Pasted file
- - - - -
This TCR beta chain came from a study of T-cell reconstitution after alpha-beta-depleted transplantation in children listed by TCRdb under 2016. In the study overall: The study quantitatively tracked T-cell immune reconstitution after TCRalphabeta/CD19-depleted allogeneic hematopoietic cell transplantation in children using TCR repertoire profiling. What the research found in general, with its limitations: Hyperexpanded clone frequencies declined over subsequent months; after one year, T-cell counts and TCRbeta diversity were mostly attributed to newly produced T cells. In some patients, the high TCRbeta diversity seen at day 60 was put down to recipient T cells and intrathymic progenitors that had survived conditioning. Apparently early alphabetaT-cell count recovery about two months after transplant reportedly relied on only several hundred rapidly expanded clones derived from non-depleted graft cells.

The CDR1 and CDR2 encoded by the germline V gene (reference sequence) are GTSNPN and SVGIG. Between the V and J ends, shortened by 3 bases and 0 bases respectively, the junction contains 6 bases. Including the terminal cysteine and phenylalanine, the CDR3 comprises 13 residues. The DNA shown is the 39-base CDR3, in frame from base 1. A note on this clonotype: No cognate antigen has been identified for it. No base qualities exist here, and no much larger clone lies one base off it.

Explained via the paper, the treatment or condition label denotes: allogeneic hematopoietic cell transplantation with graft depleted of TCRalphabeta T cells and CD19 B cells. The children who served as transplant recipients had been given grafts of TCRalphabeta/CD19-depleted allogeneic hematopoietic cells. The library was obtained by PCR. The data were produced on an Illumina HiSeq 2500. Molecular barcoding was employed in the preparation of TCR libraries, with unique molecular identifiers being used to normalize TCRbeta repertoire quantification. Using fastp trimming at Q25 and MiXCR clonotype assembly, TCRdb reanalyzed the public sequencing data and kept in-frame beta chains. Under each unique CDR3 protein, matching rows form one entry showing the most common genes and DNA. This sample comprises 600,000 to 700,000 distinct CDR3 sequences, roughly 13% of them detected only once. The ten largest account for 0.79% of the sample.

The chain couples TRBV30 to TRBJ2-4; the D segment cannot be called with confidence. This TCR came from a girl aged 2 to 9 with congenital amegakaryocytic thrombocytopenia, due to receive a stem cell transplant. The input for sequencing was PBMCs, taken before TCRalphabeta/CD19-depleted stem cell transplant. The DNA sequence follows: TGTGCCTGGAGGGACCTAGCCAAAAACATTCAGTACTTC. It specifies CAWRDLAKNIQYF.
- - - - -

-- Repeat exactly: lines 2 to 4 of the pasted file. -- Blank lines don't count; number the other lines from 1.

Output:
The CDR1 and CDR2 encoded by the germline V gene (reference sequence) are GTSNPN and SVGIG. Between the V and J ends, shortened by 3 bases and 0 bases respectively, the junction contains 6 bases. Including the terminal cysteine and phenylalanine, the CDR3 comprises 13 residues. The DNA shown is the 39-base CDR3, in frame from base 1. A note on this clonotype: No cognate antigen has been identified for it. No base qualities exist here, and no much larger clone lies one base off it.

Explained via the paper, the treatment or condition label denotes: allogeneic hematopoietic cell transplantation with graft depleted of TCRalphabeta T cells and CD19 B cells. The children who served as transplant recipients had been given grafts of TCRalphabeta/CD19-depleted allogeneic hematopoietic cells. The library was obtained by PCR. The data were produced on an Illumina HiSeq 2500. Molecular barcoding was employed in the preparation of TCR libraries, with unique molecular identifiers being used to normalize TCRbeta repertoire quantification. Using fastp trimming at Q25 and MiXCR clonotype assembly, TCRdb reanalyzed the public sequencing data and kept in-frame beta chains. Under each unique CDR3 protein, matching rows form one entry showing the most common genes and DNA. This sample comprises 600,000 to 700,000 distinct CDR3 sequences, roughly 13% of them detected only once. The ten largest account for 0.79% of the sample.

The chain couples TRBV30 to TRBJ2-4; the D segment cannot be called with confidence. This TCR came from a girl aged 2 to 9 with congenital amegakaryocytic thrombocytopenia, due to receive a stem cell transplant. The input for sequencing was PBMCs, taken before TCRalphabeta/CD19-depleted stem cell transplant. The DNA sequence follows: TGTGCCTGGAGGGACCTAGCCAAAAACATTCAGTACTTC. It specifies CAWRDLAKNIQYF.